Volatility hits markets with geopolitics adding a set of risks

(Bloomberg Opinion) — Global financial markets wobbled as risk sentiment remained fragile, with U.S. House Speaker Nancy Pelosi’s trip to Taiwan adding to the list of concerns. investors, ranging from a restrictive policy of the Federal Reserve to the specter of an economic recession.

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In a session of many reversals, the S&P 500 ended lower after several attempts to stay in the green. A gauge of US-traded Chinese stocks halted a three-day slide. Ten-year US yields rose to 2.75%, after an earlier drop that took them to around 2.5%. The Japanese yen and gold erased gains. The offshore yuan advanced.

“It’s going to be volatile,” said Ellen Gaske, an economist at PGIM Fixed Income. “Geopolitical risks obviously rise more persistently here. So I think that imparts a degree of volatility to the markets, and that’s on top of the volatility in the rate markets that we’re already seeing because the Fed is on the move, and because it’s not clear how far it’s going to have to go. really the Fed here.”

Pelosi’s trip prompts China’s battery giant to pause plant debut

Pelosi became the highest-ranking US politician to visit Taiwan in 25 years, prompting China to announce missile tests and military exercises around the island. She plans to hold a joint press conference with President Tsai Ing-wen at 10:53 am on Wednesday, Taiwan’s Foreign Ministry said in a statement.

Pelosi’s trip is creating a new pressure point for investors already facing the prospects of a US recession, rate hikes around the world and rising inflation. Analysts have warned of the tail risk of a conflict between the world’s two largest economies wreaking havoc on global markets.

“China will show its displeasure by stepping up retaliatory actions, but it will not get out of hand as its economy is weak,” said Rajeev De Mello, global macro portfolio manager at GAMA Asset Management in Geneva.

While the White House has tried to defuse rising tensions by insisting there is no change in its position on Taiwan, which China considers part of its territory, Beijing has called Pelosi’s visit a “dangerous gamble” with dire consequences.

The Taiwanese dollar hit its lowest level since May 2020, while paring its decline on signs that local banks were selling the dollar to meet the needs of foreign funds.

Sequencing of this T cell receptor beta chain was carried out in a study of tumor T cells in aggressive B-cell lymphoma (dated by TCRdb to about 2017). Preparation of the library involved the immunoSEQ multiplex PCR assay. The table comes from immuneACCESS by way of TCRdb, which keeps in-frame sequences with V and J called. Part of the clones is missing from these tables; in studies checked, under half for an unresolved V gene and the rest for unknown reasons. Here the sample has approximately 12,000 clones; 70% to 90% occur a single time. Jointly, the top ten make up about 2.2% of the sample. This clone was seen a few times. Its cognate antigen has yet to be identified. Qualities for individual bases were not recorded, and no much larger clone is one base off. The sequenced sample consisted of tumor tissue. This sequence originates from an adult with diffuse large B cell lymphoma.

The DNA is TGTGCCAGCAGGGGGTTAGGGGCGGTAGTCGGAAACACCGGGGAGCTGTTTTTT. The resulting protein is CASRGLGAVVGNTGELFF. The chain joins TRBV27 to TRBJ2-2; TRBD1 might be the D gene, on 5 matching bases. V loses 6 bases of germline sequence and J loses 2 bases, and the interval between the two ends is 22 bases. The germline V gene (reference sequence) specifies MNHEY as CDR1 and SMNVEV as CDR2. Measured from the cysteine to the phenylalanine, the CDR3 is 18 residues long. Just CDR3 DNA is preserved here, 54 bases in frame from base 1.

Stock markets in China and Hong Kong were the worst performers in Asia, as security analysts outlined possible military responses from Beijing.

US warehouse receipts for Taiwan Semiconductor Manufacturing Co. and Baidu Inc. fell, while those of Alibaba Group Holding Ltd. posted a 2.5% gain.

Some analysts warn that the impact of Pelosi’s visit will accelerate the deterioration of relations between the United States and China.

The concern is that China’s trip and reaction will worsen the long-term trading relationship and play out in markets for weeks or more, with implications for Treasuries, according to BMO Capital Markets strategists Ian Lyngen and Benjamin Jeffery. Yields on the benchmark 10-year index may fall below 2.5% this week, they wrote in a report.

“The expectation is that China’s reaction will be mostly limited to some signaling actions, rather than something that actually hurts its economy and so at this stage we see the market reaction so far has been relatively mild.” said Becky Liu, director of China Macroeconomics. strategy at Standard Chartered Bank Plc, he told Bloomberg Radio. “We only need to worry about the medium- and long-term implications.”

Still, investors may need to brace for a protracted reaction in financial markets, something that could support safe-haven assets like Treasuries.

“Pelosi’s visit carries with it the assumption of a limited time frame for a negotiable response; an assumption we will characterize as off the mark,” Lyngen and Jeffery of BMO wrote in their note. “Any response could take weeks or more and for this reason we anticipate that the geopolitical backdrop will once again contribute to bullish fundamentals for the US rate market.”

(Updates market movements at all times. An earlier version of this story corrected spelling by BMO strategist Ian Lyngen.)

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